during the substantial periods of the year where he was not in lockdown. Sanchez-Garcia, 2009 WL 297003, at *2 (noting petitioner's "failure to take any action in the pursuit of the materials he deems necessary to complete his § 2255 [m]otion is fatal to his request now for the application of equitable tolling"); see Diaz-Diaz v. United States, 297 F. App'x 574, 576 (8th Cir. 2008) (noting delay in seeking legal materials "cuts against [a petitioner's] claim for equitable tolling"). Since Petitioner has provided no legitimate reason for his failure to pursue his rights when he was not on security lockdown, the Court cannot find that he diligently pursued his rights such that tolling is appropriate. On review, the Court finds Petitioner fails to meet both prongs of the standard, and equitable tolling is not warranted in this case. Petitioner's § 2255 motion is therefore outside the applicable limitations period,2 and is subject to denial. Even were the Court to equitably toll Petitioner's limitations period, he failed to state any claim that would merit relief. Petitioner asserts a number of substantive claims in his motion that could have been raised at trial or on direct appeal, but were not raised. "Section 2255 relief is not available to correct errors which could have been raised at trial or on direct appeal, absent a showing of cause and prejudice, or a showing that the alleged errors were fundamental defects
Petitioner filed a motion for extension of time to file his § 2255 motion in advance of the present petition, but nonetheless still outside the limitations period. Petitioner argues that since he mailed his motion for extension of time within the limitations period, his motion for extension of time and subsequent § 2255 motion should not be considered untimely. However, even assuming the mailbox rule would apply so as to pull Petitioner's motion for extension of time into the limitations period, the Court had no jurisdiction to grant the motion for extension of time. A motion for extension of time alone does not present a case or controversy such that an Article III court has jurisdiction to entertain it. United States v. Two Shields, 2008 WL 2788423, at *1 (D.N.D. 2008). "For a court to have jurisdiction over a motion for extension of time to file a Section 2255 petition, the motion must be either (i) filed concurrently with or after a 28 U.S.C. § 2255 petition or (ii) be construed as a § 2255 petition itself." Id. Petitioner's motion for extension of time was filed approximately two weeks in advance of (and separate from) his § 2255 motion, and it contained no allegations such that it could be construed as a 2255 petition itself. See id. As such, the motion for extension of time cannot be used as a basis to extend Petitioner's limitations period. Id.
resulting in a complete miscarriage of justice." Ramey v. United States, 8 F.3d 1313, 1314 (8th Cir. 1993). Petitioner has shown no such prejudice or miscarriage of justice,3 and therefore these claims are not cognizable in his § 2255 motion. See Auman v. United States, 67 F.3d 157, 16062 (8th Cir. 1995). Petitioner's ineffective assistance claims are also without merit. In order to meet the ineffective assistance standard, Petitioner would need to show "his trial counsel's performance was so deficient as to fall below an objective standard of reasonable competence, and that the deficient performance prejudiced his defense." Lawrence v. Armontrout, 961 F.2d 113, 115 (8th Cir. 1992). Petitioner's allegations, which include strategy decisions by counsel at trial, claims for failure to investigate irrelevant issues related to ownership of the firearm, and conclusory conflict of interest claims, do not meet this standard. See Johnson v. Lockhart, 921 F.2d 796, 799 (8th Cir. 1990); United States v. Harden, 846 F.2d 1229, 1231 (8th Cir. 1988); Smith v. United States, 677 F.2d 39, 41 (8th Cir. 1982). For the reasons stated, the Court finds Petitioner's motion is without merit. CONCLUSION For the reasons stated herein, Petitioner Ricky Wayne Meads' Motion Under 28 U.S.C. § 2255 to Vacate, Set Aside, or Correct Sentence by a Person in Federal Custody (Doc. 1). After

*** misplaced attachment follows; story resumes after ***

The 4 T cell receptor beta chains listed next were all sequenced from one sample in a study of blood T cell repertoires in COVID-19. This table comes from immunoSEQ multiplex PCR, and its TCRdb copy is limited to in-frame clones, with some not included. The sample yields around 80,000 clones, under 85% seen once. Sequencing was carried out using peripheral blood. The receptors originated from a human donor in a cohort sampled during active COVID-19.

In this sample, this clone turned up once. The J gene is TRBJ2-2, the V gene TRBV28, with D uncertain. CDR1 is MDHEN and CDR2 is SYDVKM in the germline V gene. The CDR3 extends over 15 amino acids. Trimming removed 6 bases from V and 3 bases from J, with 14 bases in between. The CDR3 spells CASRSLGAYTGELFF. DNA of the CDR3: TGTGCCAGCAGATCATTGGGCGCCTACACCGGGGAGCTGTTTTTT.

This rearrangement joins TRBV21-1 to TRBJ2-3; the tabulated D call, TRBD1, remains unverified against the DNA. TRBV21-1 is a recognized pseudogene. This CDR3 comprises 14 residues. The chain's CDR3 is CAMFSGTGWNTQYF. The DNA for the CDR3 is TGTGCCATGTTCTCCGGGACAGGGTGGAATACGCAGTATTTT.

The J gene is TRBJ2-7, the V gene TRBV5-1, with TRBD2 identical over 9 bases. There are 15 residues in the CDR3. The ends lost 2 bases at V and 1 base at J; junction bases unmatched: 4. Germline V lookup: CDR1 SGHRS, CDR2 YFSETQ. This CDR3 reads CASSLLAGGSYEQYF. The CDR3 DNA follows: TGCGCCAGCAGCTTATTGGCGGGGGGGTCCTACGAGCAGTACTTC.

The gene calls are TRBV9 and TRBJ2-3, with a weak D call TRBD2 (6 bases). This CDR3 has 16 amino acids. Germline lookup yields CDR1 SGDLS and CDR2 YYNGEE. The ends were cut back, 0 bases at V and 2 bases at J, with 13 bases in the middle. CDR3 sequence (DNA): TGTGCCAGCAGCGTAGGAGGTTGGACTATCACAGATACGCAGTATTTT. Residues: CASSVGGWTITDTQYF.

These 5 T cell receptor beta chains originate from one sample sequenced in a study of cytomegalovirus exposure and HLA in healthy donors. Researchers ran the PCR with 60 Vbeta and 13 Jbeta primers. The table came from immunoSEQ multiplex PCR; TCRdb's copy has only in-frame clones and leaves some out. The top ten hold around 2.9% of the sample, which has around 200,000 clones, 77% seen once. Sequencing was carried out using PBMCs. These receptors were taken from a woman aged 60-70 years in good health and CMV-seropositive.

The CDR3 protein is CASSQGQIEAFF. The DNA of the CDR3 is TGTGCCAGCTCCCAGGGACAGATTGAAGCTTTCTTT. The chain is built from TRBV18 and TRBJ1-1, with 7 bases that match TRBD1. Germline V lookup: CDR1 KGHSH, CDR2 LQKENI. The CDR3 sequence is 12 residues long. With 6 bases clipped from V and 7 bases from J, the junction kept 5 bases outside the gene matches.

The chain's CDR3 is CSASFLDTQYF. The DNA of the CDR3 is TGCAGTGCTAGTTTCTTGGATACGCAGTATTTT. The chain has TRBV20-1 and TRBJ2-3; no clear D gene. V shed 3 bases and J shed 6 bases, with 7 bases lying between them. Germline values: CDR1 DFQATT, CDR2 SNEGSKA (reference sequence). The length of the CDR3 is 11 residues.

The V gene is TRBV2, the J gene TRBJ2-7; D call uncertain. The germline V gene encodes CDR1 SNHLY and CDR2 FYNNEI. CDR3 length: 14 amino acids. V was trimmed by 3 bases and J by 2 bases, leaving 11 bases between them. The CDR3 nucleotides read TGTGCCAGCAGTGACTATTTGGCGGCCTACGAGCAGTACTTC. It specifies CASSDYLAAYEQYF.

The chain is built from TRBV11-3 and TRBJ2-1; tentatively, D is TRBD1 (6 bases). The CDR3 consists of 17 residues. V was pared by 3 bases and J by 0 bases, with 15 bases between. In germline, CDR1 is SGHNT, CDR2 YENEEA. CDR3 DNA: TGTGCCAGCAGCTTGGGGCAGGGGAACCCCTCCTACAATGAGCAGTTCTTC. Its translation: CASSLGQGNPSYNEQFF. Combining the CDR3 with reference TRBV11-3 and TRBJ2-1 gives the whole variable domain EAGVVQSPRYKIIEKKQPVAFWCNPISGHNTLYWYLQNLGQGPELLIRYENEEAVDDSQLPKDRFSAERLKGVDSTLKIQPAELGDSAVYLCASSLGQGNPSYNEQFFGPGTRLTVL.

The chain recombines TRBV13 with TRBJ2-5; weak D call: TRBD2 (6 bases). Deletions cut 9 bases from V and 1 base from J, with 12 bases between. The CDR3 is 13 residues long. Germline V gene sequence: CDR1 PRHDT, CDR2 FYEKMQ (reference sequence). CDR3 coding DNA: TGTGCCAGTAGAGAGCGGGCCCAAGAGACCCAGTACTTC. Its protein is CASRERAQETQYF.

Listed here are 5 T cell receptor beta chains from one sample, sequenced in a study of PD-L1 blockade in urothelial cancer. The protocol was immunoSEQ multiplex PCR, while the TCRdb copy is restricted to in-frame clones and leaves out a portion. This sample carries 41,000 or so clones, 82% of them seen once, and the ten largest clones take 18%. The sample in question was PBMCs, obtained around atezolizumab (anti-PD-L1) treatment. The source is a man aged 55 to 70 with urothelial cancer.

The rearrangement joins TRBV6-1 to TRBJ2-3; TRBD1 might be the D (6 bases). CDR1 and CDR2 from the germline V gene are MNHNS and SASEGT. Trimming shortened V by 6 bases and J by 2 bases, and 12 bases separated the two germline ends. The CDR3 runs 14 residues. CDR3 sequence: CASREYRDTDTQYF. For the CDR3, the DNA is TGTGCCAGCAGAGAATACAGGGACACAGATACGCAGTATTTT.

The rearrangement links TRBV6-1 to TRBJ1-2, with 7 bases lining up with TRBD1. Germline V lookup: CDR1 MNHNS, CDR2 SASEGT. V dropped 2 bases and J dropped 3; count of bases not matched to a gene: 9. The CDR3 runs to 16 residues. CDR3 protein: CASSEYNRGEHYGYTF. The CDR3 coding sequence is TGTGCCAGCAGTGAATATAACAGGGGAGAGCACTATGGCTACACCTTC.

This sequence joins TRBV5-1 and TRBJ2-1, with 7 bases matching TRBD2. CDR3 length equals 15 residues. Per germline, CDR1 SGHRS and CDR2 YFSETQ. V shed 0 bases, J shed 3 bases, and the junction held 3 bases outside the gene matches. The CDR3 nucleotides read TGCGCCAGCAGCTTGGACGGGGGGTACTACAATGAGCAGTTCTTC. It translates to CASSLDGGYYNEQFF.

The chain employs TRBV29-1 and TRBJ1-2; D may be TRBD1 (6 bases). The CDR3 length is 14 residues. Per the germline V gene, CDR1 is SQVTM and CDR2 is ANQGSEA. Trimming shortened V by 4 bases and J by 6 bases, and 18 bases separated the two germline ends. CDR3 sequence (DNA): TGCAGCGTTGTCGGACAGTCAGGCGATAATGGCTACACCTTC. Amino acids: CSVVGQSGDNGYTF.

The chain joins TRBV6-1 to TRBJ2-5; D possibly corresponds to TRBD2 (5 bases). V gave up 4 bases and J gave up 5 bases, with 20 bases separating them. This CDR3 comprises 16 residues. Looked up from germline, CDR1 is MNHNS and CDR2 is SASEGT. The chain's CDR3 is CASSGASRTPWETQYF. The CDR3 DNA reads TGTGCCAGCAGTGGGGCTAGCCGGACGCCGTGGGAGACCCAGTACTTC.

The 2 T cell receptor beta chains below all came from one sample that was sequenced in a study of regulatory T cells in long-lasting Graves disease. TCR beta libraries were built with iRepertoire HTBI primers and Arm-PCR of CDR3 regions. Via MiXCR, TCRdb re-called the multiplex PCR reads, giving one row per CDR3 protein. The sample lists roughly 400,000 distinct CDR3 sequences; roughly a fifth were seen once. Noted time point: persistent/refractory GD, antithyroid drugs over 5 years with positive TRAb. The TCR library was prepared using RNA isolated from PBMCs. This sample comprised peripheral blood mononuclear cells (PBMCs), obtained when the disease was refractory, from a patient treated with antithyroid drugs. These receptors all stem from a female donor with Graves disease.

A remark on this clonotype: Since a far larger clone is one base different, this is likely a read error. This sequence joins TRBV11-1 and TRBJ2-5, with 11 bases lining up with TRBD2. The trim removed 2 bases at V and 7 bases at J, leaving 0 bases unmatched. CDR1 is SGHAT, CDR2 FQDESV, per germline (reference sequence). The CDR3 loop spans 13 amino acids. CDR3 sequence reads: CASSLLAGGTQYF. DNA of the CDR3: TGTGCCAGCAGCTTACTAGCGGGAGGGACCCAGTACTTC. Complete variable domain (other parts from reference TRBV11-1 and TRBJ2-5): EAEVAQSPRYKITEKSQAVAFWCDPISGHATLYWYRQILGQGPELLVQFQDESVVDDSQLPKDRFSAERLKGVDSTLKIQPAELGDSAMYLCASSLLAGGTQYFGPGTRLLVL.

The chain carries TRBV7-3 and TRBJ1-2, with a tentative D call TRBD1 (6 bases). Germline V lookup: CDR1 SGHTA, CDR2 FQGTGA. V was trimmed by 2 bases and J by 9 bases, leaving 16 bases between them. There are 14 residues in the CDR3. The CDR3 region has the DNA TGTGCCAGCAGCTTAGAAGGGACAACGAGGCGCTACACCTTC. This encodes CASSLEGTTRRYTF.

Petitioner alleged jury tampering as one ground for relief, and the Court is cognizant that "any private communication, contact, or tampering, directly or indirectly, with a juror during a trial about the matter pending before the jury is ... deemed presumptively prejudicial." United States v. Blumeyer, 62 F.3d 1013, 1014 (8th Cir. 1995). However, "[t]he presumption of prejudice does not apply unless the extrinsic contact relates to 'factual evidence not developed at trial.'". Id. In his motion Petitioner makes only a bare allegation that Tammy Ryan, an anticipated trial witness who was ultimately not called by either party, talked with the jury while they were on a smoke break during deliberation, and after the smoke break the jurors returned a guilty verdict. However, Petitioner provided no substance of the conversation, no evidence the discussion occurred, and no affidavit to support his claims. The only support Petitioner offers is his own bare allegation. A bare allegation without an affidavit or other support raising an inference of jury tampering does not merit relief for either Petitioner's substantive claims of jury tampering, or his claims that counsel was ineffective for failing to raise the issue on appeal. See Arnold v. United States, 63 F.3d 708, 709 (8th Cir. 1995).
careful consideration, Petitioner's motion is DENIED.4 IT IS SO ORDERED. DATED: April 1, 2009 /s/ Richard E. Dorr RICHARD E. DORR, JUDGE UNITED STATES DISTRICT COURT
Petitioner also filed a motion for extension of time to file a reply (Doc. 8). However, the motion was not filed with the Court until March 6, 2009, and requested an extension of time until February 28, 2009, to file his reply. Since the requested extended deadline had already passed when the motion was filed, Petitioner's motion is denied as moot (Doc. 8). Moreover, Petitioner filed a reply in the form of an affidavit addressing the timing issues in the case during the applicable period of time to file a reply brief. Since the Court is denying Petitioner's motion primarily on the timing issues, further briefing is unnecessary.